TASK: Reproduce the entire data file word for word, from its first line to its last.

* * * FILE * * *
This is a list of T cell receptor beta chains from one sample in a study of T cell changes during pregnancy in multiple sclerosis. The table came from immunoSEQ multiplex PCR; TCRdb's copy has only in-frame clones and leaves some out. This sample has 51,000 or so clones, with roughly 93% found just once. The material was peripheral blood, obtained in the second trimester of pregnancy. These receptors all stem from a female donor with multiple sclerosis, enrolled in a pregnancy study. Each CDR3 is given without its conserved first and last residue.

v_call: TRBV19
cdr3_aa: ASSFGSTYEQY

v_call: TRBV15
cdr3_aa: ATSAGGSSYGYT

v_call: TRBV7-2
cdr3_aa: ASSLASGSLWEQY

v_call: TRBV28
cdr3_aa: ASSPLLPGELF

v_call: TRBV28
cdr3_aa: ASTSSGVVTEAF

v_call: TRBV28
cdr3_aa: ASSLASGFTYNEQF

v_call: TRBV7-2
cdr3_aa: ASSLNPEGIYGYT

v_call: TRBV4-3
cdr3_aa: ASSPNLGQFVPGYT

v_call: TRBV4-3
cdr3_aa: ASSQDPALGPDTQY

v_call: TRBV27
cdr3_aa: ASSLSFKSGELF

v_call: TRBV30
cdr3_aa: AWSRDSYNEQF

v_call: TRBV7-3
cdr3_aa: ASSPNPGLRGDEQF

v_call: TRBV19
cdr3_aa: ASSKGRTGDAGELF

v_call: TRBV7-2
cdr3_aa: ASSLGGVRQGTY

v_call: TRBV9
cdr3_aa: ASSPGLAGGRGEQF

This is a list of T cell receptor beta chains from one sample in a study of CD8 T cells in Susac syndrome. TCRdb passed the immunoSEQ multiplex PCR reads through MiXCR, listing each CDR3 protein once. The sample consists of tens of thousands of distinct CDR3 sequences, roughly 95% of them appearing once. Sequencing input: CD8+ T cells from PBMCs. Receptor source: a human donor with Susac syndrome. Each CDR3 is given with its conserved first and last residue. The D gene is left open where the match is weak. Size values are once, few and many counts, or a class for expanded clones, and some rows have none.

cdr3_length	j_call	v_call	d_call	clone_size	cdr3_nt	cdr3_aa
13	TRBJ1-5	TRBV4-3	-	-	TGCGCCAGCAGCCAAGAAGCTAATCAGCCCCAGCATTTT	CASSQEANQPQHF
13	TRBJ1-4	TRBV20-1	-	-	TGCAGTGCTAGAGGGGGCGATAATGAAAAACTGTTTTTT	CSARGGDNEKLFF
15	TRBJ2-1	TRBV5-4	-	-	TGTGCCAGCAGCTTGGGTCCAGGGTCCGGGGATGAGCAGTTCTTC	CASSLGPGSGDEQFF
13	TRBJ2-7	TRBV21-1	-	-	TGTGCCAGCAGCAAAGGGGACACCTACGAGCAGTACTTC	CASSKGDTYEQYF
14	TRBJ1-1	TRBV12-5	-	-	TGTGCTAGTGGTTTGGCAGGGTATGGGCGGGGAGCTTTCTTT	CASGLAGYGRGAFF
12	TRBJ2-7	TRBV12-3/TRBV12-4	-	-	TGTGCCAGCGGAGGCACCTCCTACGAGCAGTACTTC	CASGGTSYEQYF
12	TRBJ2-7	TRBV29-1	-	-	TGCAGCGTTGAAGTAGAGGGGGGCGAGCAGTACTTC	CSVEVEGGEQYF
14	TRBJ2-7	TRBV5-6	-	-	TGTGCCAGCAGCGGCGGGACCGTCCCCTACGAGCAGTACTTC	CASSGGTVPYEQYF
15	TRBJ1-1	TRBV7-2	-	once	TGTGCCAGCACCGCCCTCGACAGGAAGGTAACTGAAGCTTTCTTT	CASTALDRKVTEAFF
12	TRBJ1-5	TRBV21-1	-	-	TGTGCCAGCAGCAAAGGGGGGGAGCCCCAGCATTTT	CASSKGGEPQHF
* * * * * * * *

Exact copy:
This is a list of T cell receptor beta chains from one sample in a study of T cell changes during pregnancy in multiple sclerosis. The table came from immunoSEQ multiplex PCR; TCRdb's copy has only in-frame clones and leaves some out. This sample has 51,000 or so clones, with roughly 93% found just once. The material was peripheral blood, obtained in the second trimester of pregnancy. These receptors all stem from a female donor with multiple sclerosis, enrolled in a pregnancy study. Each CDR3 is given without its conserved first and last residue.

v_call: TRBV19
cdr3_aa: ASSFGSTYEQY

v_call: TRBV15
cdr3_aa: ATSAGGSSYGYT

v_call: TRBV7-2
cdr3_aa: ASSLASGSLWEQY

v_call: TRBV28
cdr3_aa: ASSPLLPGELF

v_call: TRBV28
cdr3_aa: ASTSSGVVTEAF

v_call: TRBV28
cdr3_aa: ASSLASGFTYNEQF

v_call: TRBV7-2
cdr3_aa: ASSLNPEGIYGYT

v_call: TRBV4-3
cdr3_aa: ASSPNLGQFVPGYT

v_call: TRBV4-3
cdr3_aa: ASSQDPALGPDTQY

v_call: TRBV27
cdr3_aa: ASSLSFKSGELF

v_call: TRBV30
cdr3_aa: AWSRDSYNEQF

v_call: TRBV7-3
cdr3_aa: ASSPNPGLRGDEQF

v_call: TRBV19
cdr3_aa: ASSKGRTGDAGELF

v_call: TRBV7-2
cdr3_aa: ASSLGGVRQGTY

v_call: TRBV9
cdr3_aa: ASSPGLAGGRGEQF

This is a list of T cell receptor beta chains from one sample in a study of CD8 T cells in Susac syndrome. TCRdb passed the immunoSEQ multiplex PCR reads through MiXCR, listing each CDR3 protein once. The sample consists of tens of thousands of distinct CDR3 sequences, roughly 95% of them appearing once. Sequencing input: CD8+ T cells from PBMCs. Receptor source: a human donor with Susac syndrome. Each CDR3 is given with its conserved first and last residue. The D gene is left open where the match is weak. Size values are once, few and many counts, or a class for expanded clones, and some rows have none.

cdr3_length	j_call	v_call	d_call	clone_size	cdr3_nt	cdr3_aa
13	TRBJ1-5	TRBV4-3	-	-	TGCGCCAGCAGCCAAGAAGCTAATCAGCCCCAGCATTTT	CASSQEANQPQHF
13	TRBJ1-4	TRBV20-1	-	-	TGCAGTGCTAGAGGGGGCGATAATGAAAAACTGTTTTTT	CSARGGDNEKLFF
15	TRBJ2-1	TRBV5-4	-	-	TGTGCCAGCAGCTTGGGTCCAGGGTCCGGGGATGAGCAGTTCTTC	CASSLGPGSGDEQFF
13	TRBJ2-7	TRBV21-1	-	-	TGTGCCAGCAGCAAAGGGGACACCTACGAGCAGTACTTC	CASSKGDTYEQYF
14	TRBJ1-1	TRBV12-5	-	-	TGTGCTAGTGGTTTGGCAGGGTATGGGCGGGGAGCTTTCTTT	CASGLAGYGRGAFF
12	TRBJ2-7	TRBV12-3/TRBV12-4	-	-	TGTGCCAGCGGAGGCACCTCCTACGAGCAGTACTTC	CASGGTSYEQYF
12	TRBJ2-7	TRBV29-1	-	-	TGCAGCGTTGAAGTAGAGGGGGGCGAGCAGTACTTC	CSVEVEGGEQYF
14	TRBJ2-7	TRBV5-6	-	-	TGTGCCAGCAGCGGCGGGACCGTCCCCTACGAGCAGTACTTC	CASSGGTVPYEQYF
15	TRBJ1-1	TRBV7-2	-	once	TGTGCCAGCACCGCCCTCGACAGGAAGGTAACTGAAGCTTTCTTT	CASTALDRKVTEAFF
12	TRBJ1-5	TRBV21-1	-	-	TGTGCCAGCAGCAAAGGGGGGGAGCCCCAGCATTTT	CASSKGGEPQHF